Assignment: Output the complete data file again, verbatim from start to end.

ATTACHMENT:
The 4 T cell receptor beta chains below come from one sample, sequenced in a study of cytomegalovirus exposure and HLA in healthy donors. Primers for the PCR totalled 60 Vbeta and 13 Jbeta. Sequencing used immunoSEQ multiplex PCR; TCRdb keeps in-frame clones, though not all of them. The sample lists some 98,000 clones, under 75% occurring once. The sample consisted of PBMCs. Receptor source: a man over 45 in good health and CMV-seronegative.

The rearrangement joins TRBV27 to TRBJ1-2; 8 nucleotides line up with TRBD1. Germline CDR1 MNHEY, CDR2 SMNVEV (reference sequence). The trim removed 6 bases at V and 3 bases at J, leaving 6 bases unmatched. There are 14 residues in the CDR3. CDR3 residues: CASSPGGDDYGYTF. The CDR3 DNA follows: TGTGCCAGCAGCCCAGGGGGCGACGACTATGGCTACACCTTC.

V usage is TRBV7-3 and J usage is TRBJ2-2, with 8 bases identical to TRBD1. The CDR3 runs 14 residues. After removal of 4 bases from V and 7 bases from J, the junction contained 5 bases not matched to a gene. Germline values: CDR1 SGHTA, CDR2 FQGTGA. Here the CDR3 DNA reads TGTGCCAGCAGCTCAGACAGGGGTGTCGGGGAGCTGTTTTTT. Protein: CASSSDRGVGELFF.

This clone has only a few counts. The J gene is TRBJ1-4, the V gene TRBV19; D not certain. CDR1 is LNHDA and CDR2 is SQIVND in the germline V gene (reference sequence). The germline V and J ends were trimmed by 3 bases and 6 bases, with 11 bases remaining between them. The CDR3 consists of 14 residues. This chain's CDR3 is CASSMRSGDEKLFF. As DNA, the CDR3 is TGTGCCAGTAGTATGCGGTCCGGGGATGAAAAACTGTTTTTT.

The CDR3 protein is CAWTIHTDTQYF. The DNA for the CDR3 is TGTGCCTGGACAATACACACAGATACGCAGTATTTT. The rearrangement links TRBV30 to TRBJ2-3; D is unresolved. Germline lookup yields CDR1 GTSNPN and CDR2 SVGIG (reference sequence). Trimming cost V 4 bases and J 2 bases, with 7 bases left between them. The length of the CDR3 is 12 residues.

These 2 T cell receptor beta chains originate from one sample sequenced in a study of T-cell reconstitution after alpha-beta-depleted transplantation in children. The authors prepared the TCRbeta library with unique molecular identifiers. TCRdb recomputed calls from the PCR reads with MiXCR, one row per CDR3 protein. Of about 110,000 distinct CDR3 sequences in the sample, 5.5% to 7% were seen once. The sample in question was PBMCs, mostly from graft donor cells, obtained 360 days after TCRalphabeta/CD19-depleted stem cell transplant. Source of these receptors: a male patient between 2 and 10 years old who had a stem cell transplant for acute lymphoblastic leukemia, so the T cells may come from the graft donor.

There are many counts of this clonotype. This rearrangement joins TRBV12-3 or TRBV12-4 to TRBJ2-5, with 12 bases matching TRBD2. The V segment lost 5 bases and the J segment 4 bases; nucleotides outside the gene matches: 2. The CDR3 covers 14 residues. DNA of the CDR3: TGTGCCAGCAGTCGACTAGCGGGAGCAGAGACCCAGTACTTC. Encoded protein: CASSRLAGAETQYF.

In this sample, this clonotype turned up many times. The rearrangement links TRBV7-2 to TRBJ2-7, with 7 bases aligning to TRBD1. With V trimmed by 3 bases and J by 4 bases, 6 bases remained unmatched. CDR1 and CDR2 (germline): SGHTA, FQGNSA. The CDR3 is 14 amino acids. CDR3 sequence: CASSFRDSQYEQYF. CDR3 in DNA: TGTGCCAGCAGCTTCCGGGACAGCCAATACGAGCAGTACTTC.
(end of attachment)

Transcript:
The 4 T cell receptor beta chains below come from one sample, sequenced in a study of cytomegalovirus exposure and HLA in healthy donors. Primers for the PCR totalled 60 Vbeta and 13 Jbeta. Sequencing used immunoSEQ multiplex PCR; TCRdb keeps in-frame clones, though not all of them. The sample lists some 98,000 clones, under 75% occurring once. The sample consisted of PBMCs. Receptor source: a man over 45 in good health and CMV-seronegative.

The rearrangement joins TRBV27 to TRBJ1-2; 8 nucleotides line up with TRBD1. Germline CDR1 MNHEY, CDR2 SMNVEV (reference sequence). The trim removed 6 bases at V and 3 bases at J, leaving 6 bases unmatched. There are 14 residues in the CDR3. CDR3 residues: CASSPGGDDYGYTF. The CDR3 DNA follows: TGTGCCAGCAGCCCAGGGGGCGACGACTATGGCTACACCTTC.

V usage is TRBV7-3 and J usage is TRBJ2-2, with 8 bases identical to TRBD1. The CDR3 runs 14 residues. After removal of 4 bases from V and 7 bases from J, the junction contained 5 bases not matched to a gene. Germline values: CDR1 SGHTA, CDR2 FQGTGA. Here the CDR3 DNA reads TGTGCCAGCAGCTCAGACAGGGGTGTCGGGGAGCTGTTTTTT. Protein: CASSSDRGVGELFF.

This clone has only a few counts. The J gene is TRBJ1-4, the V gene TRBV19; D not certain. CDR1 is LNHDA and CDR2 is SQIVND in the germline V gene (reference sequence). The germline V and J ends were trimmed by 3 bases and 6 bases, with 11 bases remaining between them. The CDR3 consists of 14 residues. This chain's CDR3 is CASSMRSGDEKLFF. As DNA, the CDR3 is TGTGCCAGTAGTATGCGGTCCGGGGATGAAAAACTGTTTTTT.

The CDR3 protein is CAWTIHTDTQYF. The DNA for the CDR3 is TGTGCCTGGACAATACACACAGATACGCAGTATTTT. The rearrangement links TRBV30 to TRBJ2-3; D is unresolved. Germline lookup yields CDR1 GTSNPN and CDR2 SVGIG (reference sequence). Trimming cost V 4 bases and J 2 bases, with 7 bases left between them. The length of the CDR3 is 12 residues.

These 2 T cell receptor beta chains originate from one sample sequenced in a study of T-cell reconstitution after alpha-beta-depleted transplantation in children. The authors prepared the TCRbeta library with unique molecular identifiers. TCRdb recomputed calls from the PCR reads with MiXCR, one row per CDR3 protein. Of about 110,000 distinct CDR3 sequences in the sample, 5.5% to 7% were seen once. The sample in question was PBMCs, mostly from graft donor cells, obtained 360 days after TCRalphabeta/CD19-depleted stem cell transplant. Source of these receptors: a male patient between 2 and 10 years old who had a stem cell transplant for acute lymphoblastic leukemia, so the T cells may come from the graft donor.

There are many counts of this clonotype. This rearrangement joins TRBV12-3 or TRBV12-4 to TRBJ2-5, with 12 bases matching TRBD2. The V segment lost 5 bases and the J segment 4 bases; nucleotides outside the gene matches: 2. The CDR3 covers 14 residues. DNA of the CDR3: TGTGCCAGCAGTCGACTAGCGGGAGCAGAGACCCAGTACTTC. Encoded protein: CASSRLAGAETQYF.

In this sample, this clonotype turned up many times. The rearrangement links TRBV7-2 to TRBJ2-7, with 7 bases aligning to TRBD1. With V trimmed by 3 bases and J by 4 bases, 6 bases remained unmatched. CDR1 and CDR2 (germline): SGHTA, FQGNSA. The CDR3 is 14 amino acids. CDR3 sequence: CASSFRDSQYEQYF. CDR3 in DNA: TGTGCCAGCAGCTTCCGGGACAGCCAATACGAGCAGTACTTC.